United States of America, Plaintiff-appellee, v. Dana Johnson, A/k/a Skillett, Defendant-appellant, 998 F.2d 1011 (4th Cir. 1993)

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U.S. Court of Appeals for the Fourth Circuit - 998 F.2d 1011 (4th Cir. 1993)

Submitted: July 1, 1993. Decided: July 16, 1993


Appeal from the United States District Court for the Northern District of West Virginia, at Elkins. Robert Earl Maxwell, Chief District Judge. (CR-92-110)

William H. Martin, Charles Town, West Virginia, for Appellant.

William A. Kolibash, United States Attorney, Thomas O. Mucklow, Assistant United States Attorney, Wheeling, West Virginia, for Appellee.

N.D.W. Va.

AFFIRMED.

Before MURNAGHAN and LUTTIG, Circuit Judges, and BUTZNER, Senior Circuit Judge.

PER CURIAM:


OPINION

Dana Johnson, a/k/a Skillett, appeals from his conviction for aiding and abetting distribution of crack cocaine within 1000 feet of a school. 21 U.S.C.A. §§ 841(a) (1), 860 (West 1981 & Supp. 1993); 18 U.S.C. § 2 (1988). Johnson contends that the trial court erred in excluding certain witness testimony, and in denying his motion for a new trial. We affirm.

Johnson contends that the district court erred by refusing to allow Cynthia Breeden, a certified court reporter, to testify at trial. Johnson sought to introduce Breeden's testimony to establish that a tape recording of the drug transaction, a portion of which the government played to the jury, was inaudible and incapable of transcription. The trial judge refused to allow the testimony and denied a motion for a new trial based on that refusal because the jury was able to listen to the tape and determine whether the content could be understood and the speakers identified. The district court concluded that Breeden's testimony should be excluded under Fed. R. Evid. 403 because its probative value was outweighed by the danger of confusion of the issues for the jury and the consideration of waste of time.

The exclusion of relevant evidence under Fed. R. Evid. 403 is a decision that rests within the sound discretion of the district court and will be disturbed only in exceptional circumstances showing abuse of discretion. United States v. Simpson, 910 F.2d 154, 157 (4th Cir. 1990). In this case, the district court did not abuse its discretion. Breeden's testimony would not have given the jury any information that it could not have ascertained by listening to the tape. Further, as the district court noted, Breeden would testify under the "guise" of an expert, which may have confused the jury. In light of the unnecessary nature of Breeden's testimony and the likelihood of confusion for the jury, the district court did not abuse its discretion in excluding her testimony. The fact that a local police officer, who had simultaneously monitored the recorded drug transaction, testified, without objection, to the identity of certain speakers on a discreet portion of the tape does not alter this conclusion.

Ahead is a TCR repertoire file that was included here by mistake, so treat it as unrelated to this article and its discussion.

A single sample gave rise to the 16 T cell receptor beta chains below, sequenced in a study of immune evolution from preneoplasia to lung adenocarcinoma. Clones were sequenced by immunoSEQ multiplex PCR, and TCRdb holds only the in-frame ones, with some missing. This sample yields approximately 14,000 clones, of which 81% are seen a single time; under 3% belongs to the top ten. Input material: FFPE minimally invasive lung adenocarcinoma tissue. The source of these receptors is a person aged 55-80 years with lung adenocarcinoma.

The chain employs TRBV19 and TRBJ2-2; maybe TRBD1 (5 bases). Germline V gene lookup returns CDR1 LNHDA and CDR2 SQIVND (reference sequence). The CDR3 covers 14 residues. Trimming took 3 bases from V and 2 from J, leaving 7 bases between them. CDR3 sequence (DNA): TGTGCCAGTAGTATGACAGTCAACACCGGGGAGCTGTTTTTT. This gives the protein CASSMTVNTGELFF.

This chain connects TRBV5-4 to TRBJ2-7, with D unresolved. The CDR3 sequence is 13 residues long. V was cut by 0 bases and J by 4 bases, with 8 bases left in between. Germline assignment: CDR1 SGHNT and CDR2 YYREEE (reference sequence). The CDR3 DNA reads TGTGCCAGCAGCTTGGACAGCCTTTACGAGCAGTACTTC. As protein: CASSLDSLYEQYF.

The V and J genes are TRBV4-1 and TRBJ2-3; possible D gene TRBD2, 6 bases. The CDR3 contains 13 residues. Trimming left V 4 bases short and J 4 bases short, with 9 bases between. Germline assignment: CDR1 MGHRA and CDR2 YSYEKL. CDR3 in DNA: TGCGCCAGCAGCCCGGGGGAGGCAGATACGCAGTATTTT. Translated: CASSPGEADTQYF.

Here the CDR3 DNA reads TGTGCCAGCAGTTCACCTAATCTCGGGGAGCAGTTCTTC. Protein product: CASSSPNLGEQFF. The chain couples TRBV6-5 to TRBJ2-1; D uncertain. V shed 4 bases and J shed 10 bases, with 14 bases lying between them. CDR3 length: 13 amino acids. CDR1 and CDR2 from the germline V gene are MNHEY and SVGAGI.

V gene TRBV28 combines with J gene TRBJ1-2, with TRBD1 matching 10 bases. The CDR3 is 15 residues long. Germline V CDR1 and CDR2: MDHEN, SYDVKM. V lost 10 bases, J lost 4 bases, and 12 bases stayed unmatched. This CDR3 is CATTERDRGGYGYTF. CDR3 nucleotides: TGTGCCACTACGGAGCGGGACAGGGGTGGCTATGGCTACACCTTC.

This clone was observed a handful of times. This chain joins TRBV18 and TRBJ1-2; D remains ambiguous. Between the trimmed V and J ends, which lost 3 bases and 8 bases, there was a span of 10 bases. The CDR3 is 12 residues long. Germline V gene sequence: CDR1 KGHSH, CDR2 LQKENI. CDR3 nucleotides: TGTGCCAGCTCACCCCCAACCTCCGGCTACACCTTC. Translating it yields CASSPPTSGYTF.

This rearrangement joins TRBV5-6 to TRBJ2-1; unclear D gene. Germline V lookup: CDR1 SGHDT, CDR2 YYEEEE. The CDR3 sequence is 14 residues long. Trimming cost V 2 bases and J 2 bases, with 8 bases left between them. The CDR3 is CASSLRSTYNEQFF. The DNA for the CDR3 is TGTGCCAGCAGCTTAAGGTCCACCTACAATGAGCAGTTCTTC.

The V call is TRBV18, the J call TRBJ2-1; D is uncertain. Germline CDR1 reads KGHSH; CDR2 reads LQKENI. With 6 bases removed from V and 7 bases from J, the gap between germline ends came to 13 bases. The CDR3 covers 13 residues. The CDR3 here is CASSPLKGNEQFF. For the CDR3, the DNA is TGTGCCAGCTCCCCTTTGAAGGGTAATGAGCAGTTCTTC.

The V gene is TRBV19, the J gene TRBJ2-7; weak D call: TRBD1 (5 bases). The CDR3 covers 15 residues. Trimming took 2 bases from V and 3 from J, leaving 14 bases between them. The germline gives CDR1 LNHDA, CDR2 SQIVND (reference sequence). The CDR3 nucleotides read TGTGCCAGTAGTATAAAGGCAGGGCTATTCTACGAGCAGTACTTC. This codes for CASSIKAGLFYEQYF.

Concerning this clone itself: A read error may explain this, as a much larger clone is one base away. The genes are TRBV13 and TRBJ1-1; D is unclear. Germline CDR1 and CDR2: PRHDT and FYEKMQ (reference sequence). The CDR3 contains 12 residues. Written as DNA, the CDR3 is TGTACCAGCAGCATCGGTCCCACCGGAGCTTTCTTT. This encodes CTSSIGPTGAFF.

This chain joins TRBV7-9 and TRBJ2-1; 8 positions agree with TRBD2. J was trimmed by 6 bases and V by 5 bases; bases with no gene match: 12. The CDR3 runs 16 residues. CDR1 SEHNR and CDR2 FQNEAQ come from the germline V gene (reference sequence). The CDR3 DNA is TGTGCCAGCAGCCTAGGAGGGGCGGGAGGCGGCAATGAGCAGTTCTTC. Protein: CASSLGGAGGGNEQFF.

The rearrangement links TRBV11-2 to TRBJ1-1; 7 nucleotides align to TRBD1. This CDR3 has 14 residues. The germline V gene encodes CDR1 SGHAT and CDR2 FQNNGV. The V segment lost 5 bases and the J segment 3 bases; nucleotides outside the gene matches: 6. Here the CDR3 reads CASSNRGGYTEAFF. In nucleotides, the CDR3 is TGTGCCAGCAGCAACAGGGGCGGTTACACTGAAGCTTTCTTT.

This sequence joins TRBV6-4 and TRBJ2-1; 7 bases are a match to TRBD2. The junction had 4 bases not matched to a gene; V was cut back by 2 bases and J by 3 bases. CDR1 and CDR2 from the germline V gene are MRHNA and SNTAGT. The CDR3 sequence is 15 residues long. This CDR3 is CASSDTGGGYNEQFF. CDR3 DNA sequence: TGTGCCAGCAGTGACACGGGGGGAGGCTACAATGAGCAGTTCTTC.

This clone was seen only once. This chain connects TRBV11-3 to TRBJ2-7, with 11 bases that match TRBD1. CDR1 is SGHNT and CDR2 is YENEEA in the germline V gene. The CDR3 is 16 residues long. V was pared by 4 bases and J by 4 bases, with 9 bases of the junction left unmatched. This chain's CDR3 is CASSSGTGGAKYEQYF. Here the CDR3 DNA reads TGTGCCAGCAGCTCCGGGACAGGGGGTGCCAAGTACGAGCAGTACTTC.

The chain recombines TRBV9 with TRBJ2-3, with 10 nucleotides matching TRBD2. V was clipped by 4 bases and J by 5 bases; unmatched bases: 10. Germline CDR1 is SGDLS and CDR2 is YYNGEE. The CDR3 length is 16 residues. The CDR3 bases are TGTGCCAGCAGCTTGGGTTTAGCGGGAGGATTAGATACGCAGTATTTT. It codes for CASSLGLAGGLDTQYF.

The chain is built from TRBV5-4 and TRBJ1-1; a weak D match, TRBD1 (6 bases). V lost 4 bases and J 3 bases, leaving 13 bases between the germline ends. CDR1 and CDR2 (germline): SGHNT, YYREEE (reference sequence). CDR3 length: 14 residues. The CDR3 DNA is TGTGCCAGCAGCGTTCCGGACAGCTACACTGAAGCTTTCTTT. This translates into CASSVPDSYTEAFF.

Johnson's second contention is that the trial court erred when it denied his motion for a new trial based on insufficiency of the evidence. The district court may grant a new trial under Fed. R. Crim. P. 33 " [w]hen the evidence weighs so heavily against the verdict that it would be unjust to enter the judgment." United States v. Arrington, 757 F.2d 1484, 1485 (4th Cir. 1985). The denial of a motion for a new trial will not be disturbed on appeal unless the trial court has abused its discretion. Id. at 1486.

Johnson's arguments on appeal challenge only the credibility of the witnesses rather than specifying any real lack of evidence on a particular element of the offense. On review of the sufficiency of the evidence to convict, this Court is bound by the credibility choices of the jury. United States v. Saunders, 886 F.2d 56, 60 (4th Cir. 1989). Johnson has not shown that the district court abused its discretion by denying his Rule 33 motion based on sufficiency of the evidence.

Accordingly, we affirm the conviction. We dispense with oral argument because the facts and legal contentions are adequately presented in the materials before the Court and argument would not aid the decisional process.

AFFIRMED